The Great Depression has enjoyed renewed interest in the last couple of years. Not only because the Great Recession of 2008/09 is the worst economic crisis since the 1930s, but also because there is the suspicion that the removal of the regulations that had lasted since the last great downturn have contributed to the recent fiscal woes. Current debates over the proper monetary and fiscal policy have been tinted with Keynesian revivalism, so a look at the New Deal stimulus programs and economic reforms is pertinent. There is also the wider question of whether or not the government should be involved in regulating the economy, financial markets or other industries. Fiscal stimulus may not have had much of an aggregate effect on production, but did supply optimism and hope. The most important lessons from the Great Depression are those regarding the monetary factors in the recovery and the stabilizing force of practical and balanced regulations.
Christina Romer provides strong evidence that a demand side stimulus, which spurred growth in aggregate demand, was the primary factor that resolved the Great Depression. This demand was triggered by a growth in the money supply as measured by M1, which from 1933 until 1937 grew at close to 10% per year. Without this extraordinary growth rate in money, Romer argues that GDP would have been 25% less in 1937 and almost 50% less in 1942. The increase in M1 led to expectations that inflation would take hold in the future and caused real interest rates to fall below zero, instigating a rise in spending (Romer 759). The average 8% expansion in GDP per year between 1933 and 1937 was stimulated by a boom in demand for durable goods and fixed investment originally encouraged by negative interest rates (Romer 757). Gold inflows to the US brought forth the rise in the money supply, and this was at first due to President Franklin D. Roosevelt’s policy of devaluing the dollar relative to gold, and later on to a larger degree with the safeguarding of gold in American banks by Europeans during the outbreak of World War II (Romer 773). The War signified the final end of the Great Depression, but the monetary inflows were the necessary factor rather than direct government spending.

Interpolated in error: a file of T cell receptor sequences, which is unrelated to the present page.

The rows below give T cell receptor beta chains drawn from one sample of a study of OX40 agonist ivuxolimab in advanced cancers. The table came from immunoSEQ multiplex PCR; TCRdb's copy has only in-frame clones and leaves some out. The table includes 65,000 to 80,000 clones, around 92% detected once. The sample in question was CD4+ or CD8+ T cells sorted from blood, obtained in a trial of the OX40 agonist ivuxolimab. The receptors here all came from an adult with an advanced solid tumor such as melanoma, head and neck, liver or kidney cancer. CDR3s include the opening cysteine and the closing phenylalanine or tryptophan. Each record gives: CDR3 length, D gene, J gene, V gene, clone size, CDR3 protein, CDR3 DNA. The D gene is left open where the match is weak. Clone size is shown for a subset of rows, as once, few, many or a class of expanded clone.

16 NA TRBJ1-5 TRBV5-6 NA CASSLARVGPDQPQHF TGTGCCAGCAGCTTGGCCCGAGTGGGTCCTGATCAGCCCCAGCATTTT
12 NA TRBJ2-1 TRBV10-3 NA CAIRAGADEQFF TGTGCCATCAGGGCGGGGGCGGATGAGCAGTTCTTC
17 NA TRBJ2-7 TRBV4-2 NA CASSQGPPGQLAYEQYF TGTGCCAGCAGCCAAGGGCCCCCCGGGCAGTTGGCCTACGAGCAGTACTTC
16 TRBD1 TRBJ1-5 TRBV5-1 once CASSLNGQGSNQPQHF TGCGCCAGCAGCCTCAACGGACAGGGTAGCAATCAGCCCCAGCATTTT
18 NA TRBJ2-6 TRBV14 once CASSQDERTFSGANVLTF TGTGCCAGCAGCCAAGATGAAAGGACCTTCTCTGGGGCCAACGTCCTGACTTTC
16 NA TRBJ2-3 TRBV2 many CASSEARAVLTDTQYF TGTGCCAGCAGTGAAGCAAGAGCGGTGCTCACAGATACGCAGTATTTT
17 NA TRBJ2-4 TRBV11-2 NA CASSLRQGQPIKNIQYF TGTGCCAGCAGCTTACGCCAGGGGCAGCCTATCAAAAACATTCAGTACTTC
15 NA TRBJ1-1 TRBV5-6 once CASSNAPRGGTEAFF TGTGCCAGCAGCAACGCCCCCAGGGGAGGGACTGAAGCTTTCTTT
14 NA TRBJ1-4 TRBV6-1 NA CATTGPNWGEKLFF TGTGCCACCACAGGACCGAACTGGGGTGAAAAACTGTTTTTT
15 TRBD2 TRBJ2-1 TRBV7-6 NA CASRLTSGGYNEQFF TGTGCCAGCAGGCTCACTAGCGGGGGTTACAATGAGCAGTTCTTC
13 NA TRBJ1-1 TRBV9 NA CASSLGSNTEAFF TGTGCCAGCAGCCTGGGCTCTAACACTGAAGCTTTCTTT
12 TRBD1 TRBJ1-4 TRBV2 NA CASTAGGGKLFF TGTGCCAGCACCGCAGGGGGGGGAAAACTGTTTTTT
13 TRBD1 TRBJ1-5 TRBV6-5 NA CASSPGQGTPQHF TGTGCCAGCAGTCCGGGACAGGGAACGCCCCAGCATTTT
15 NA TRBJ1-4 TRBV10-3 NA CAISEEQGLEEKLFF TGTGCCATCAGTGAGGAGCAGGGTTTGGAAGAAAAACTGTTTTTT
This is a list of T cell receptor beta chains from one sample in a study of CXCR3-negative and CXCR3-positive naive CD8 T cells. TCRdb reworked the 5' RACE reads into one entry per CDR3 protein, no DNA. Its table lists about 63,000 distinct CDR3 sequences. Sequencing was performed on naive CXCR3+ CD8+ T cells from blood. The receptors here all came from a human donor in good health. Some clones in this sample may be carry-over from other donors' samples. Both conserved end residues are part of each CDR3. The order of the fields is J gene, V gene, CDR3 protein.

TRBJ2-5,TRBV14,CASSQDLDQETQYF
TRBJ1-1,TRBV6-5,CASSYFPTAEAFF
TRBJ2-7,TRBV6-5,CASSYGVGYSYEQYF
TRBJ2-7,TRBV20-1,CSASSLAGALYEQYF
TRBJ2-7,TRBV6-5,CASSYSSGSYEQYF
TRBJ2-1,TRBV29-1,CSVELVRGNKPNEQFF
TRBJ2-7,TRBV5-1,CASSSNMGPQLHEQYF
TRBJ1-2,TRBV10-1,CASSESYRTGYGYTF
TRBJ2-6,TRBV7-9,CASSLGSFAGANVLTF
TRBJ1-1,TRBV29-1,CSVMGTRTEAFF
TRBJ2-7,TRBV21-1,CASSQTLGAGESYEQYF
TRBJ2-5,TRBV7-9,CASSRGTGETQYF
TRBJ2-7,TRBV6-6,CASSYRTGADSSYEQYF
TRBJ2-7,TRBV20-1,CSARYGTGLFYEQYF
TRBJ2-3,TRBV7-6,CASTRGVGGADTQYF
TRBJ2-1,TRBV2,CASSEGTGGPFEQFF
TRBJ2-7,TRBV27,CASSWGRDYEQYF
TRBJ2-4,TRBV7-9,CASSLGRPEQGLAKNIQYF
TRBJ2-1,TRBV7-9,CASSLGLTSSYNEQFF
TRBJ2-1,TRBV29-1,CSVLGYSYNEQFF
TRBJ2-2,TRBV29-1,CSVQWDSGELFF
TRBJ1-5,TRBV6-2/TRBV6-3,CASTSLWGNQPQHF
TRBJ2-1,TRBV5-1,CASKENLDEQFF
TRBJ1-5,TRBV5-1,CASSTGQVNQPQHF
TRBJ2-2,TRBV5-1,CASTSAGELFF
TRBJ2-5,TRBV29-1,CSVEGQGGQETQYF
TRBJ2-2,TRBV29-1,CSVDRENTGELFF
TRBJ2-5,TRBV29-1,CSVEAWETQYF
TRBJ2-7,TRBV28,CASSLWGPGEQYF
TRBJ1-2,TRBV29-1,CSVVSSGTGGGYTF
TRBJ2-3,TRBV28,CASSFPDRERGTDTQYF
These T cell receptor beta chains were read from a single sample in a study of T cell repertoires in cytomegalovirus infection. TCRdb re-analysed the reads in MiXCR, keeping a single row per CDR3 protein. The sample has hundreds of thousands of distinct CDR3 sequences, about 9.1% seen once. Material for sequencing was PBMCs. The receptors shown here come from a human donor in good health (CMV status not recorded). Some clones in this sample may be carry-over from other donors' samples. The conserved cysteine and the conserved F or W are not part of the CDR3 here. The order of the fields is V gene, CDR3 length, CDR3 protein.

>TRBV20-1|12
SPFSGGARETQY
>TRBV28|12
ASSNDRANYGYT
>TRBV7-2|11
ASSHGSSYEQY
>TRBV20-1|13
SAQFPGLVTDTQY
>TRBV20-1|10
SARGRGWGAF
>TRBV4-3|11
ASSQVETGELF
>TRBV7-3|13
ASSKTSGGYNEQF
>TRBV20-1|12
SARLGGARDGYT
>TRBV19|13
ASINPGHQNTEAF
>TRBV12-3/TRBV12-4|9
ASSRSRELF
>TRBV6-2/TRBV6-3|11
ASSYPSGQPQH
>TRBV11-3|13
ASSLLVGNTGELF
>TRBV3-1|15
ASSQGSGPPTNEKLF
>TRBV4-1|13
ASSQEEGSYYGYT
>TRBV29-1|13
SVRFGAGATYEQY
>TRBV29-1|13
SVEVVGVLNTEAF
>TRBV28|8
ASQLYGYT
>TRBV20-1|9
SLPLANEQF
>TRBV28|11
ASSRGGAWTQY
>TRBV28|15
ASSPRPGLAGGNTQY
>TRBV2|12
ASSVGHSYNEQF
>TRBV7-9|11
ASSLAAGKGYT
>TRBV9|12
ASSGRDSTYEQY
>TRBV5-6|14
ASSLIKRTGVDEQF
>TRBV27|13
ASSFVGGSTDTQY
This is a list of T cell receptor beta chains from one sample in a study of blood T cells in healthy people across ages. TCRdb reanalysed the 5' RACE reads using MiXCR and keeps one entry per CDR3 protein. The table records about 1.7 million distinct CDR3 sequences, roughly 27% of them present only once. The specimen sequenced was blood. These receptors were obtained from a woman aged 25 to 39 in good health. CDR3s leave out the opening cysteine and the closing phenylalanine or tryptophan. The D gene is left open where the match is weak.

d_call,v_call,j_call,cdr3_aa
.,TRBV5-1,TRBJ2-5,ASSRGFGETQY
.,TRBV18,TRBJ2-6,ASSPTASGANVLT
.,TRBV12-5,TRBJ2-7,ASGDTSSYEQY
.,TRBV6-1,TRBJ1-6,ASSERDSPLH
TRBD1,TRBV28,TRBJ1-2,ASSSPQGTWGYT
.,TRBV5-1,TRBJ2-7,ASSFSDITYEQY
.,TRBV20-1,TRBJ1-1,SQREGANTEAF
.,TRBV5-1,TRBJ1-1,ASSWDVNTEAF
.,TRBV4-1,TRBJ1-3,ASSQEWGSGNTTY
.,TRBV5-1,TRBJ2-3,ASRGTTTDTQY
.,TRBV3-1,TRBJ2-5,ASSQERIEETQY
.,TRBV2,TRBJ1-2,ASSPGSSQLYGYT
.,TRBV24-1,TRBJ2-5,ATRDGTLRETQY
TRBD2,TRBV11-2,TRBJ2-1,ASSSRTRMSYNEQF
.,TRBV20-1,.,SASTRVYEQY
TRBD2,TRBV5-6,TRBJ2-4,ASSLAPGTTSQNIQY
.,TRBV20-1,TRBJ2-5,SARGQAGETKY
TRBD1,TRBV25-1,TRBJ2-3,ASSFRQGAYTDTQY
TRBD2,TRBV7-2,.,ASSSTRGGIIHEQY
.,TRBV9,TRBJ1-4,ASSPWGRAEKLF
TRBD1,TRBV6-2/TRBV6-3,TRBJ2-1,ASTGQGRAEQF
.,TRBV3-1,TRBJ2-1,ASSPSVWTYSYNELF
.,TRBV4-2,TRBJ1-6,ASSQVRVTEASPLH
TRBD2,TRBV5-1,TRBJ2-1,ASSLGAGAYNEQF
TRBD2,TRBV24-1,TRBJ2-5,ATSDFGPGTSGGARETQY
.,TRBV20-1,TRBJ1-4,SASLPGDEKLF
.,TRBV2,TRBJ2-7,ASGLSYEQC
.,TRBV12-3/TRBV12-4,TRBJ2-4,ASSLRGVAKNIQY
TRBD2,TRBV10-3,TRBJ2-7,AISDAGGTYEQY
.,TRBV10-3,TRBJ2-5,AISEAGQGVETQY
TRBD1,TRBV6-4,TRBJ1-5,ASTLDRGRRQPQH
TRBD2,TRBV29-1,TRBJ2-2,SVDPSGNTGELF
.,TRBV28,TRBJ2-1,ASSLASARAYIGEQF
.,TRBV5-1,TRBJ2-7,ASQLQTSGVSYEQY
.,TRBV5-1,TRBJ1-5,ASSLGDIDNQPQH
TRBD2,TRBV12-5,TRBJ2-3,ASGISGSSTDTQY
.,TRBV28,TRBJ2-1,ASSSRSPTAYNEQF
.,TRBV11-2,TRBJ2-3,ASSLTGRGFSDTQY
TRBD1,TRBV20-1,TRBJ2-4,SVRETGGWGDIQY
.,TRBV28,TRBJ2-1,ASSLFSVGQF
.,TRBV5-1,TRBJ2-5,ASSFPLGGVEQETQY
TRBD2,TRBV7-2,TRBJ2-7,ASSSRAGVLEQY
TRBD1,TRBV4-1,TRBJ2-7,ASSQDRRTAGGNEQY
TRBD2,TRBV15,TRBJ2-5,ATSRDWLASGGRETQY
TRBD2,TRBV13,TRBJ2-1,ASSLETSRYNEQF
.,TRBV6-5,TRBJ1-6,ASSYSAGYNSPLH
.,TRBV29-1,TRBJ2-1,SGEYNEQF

In 1932, Franklin D. Roosevelt won the Presidency by promising the American people a New Deal. This policy stance was the polar opposite of incumbent President Hoover’s non-interventionist approach to the economy, and amounted to a view that government ought to use its unique power position in creative ways to search for a solution to persistent stagnation. The New Deal was a hodgepodge of fiscal stimulus for jobs and infrastructure, social safety nets, and economic regulations designed to ward against future depressions. Romer (767) demonstrates that fiscal policy was an immaterial factor in production growth after 1933 until 1942 where the difference it made was slight. Programs like the PWA and WPA contributed to the employment of 3.6 million people, but this still left 11 million without work even as late as 1938 (Johnson “The New Deal” Lecture). However, the New Deal reforms brought hope and confidence to the millions of Americans who were out of work and suffering from long term economic distress. The institution of Social Security is a lasting and popular benefit from the era. Additional new institutions included the formation of the SEC, which oversees the securities exchanges, and the passage of regulatory measures, such as Glass-Steagal, which separated commercial and investment banking, provided more security to investors and stabilized financial markets.